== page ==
Speaking up for the creditless MOOC



Last year I agreed to teach a public-speaking MOOC on the Coursera platform. I wasn’t a MOOC advocate, but I believe that the study of speech and rhetoric benefits individuals and society as a whole. I routinely offer speech workshops for civic and professional groups around Washington State. A MOOC on public speaking would allow me to run a speech workshop on a global scale.

I developed the course subsequent to the open letter sent by San Jose State’s philosophy department to Michael Sandel, the Harvard philosophy professor who teaches a MOOC on justice. The San Jose professors rejected their university’s attempt to use Sandel’s course, JusticeX, because, in their words, “there is no pedagogical problem in our department that JusticeX solves.” They saw the massive open online course as subverting their own efforts to teach their students.

I certainly didn’t want my MOOC to be regarded as similarly invasive. I wanted to design a course that might be a useful resource for other public-speaking teachers, without having to worry that my class was eliminating jobs. I decided that my course would not offer any credit or certificate of completion.

Instead of thinking of this MOOC as a class in which I had to grade students, I viewed it as educational broadcasting, akin to a PBS show with interactive elements and a sense of community. I structured it like my for-credit course, but in the MOOC the assignments were optional. If participants wanted feedback, they could record and upload videos of their speeches, and receive evaluations through Coursera’s peer-review system.

Most of the people who signed up for my course had no need for college credit or completion certificates anyway. Both pre- and post-course surveys showed that more than 70 percent of the participants already held college degrees, with around 50 percent having advanced or professional degrees. Moreover, while U.S. residents made up the largest group, they were only 24 percent of the total enrollment. The story of my MOOC wasn’t one of currently enrolled U.S. students turning to the online course to augment or replace college classes, but midcareer professionals from around the world looking to sharpen their intellectual and oratorical skills.

The benefits of this educational-broadcasting model quickly became apparent. I was able to provide structure to the assignments, but the content of the presentations (usually a matter of close concern in live speech classes) was open. Instead of trying to find topics that people from the 160 countries in my course could speak on comfortably, I was able to simply throw open the doors and ask people to adapt their individual interests to a universal audience. If certification had been a goal, such flexibility would have been a challenge rather than an opportunity, since the variety of speeches would have made it impossible to hold them to a single standard.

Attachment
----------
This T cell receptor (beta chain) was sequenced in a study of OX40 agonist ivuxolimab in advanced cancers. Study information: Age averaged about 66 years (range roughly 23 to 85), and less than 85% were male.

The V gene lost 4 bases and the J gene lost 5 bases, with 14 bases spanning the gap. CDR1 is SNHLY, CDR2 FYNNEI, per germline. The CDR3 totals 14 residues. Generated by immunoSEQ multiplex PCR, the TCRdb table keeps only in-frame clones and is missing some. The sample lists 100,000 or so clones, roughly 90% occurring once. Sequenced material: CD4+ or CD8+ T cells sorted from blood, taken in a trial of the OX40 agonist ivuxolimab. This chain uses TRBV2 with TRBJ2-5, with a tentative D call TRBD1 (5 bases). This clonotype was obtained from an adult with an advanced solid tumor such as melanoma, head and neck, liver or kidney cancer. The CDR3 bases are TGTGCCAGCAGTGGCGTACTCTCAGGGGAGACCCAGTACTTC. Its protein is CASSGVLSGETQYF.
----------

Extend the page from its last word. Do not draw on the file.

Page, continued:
This is not to suggest that I simply dumped content online and walked away. Just as in a live course, I carefully plotted the student experience and monitored it through the online discussion forums.

I don’t know how many people completed the course. Of the 120,000 who signed up, about half actually started when the content was made available. By week three, we’d dropped to 20,000, and later to around 9,000. Yet the course remains open to those initial 120,000, and despite its “ending” in August, I still see new discussion-forum posts from students who are early in the course. In that sense, students didn’t drop out; some are simply taking a 10-week course on a 30-week (or longer) timeline.

Of the thousands of active participants, relatively few recorded and uploaded speeches. Were this a campus course, I would wring my hands about dropout rates and low participation. But viewed as an educational broadcast, the course was a success. People came to the material as they needed and wanted. Thousands returned week after week to learn about and discuss public speaking, but they never submitted a speech to the class. The gap in activity seems to show that the course material was useful regardless of whether individuals did the assignments.

As the discussion about MOOCs continues, I feel as though academics too often treat the term “MOOC” as meaning “online course that offers credit for U.S .students.” That is one model, but it is not the only model.

Author Bio: Matt McGarrity is a senior lecturer in the department of communication at the University of Washington.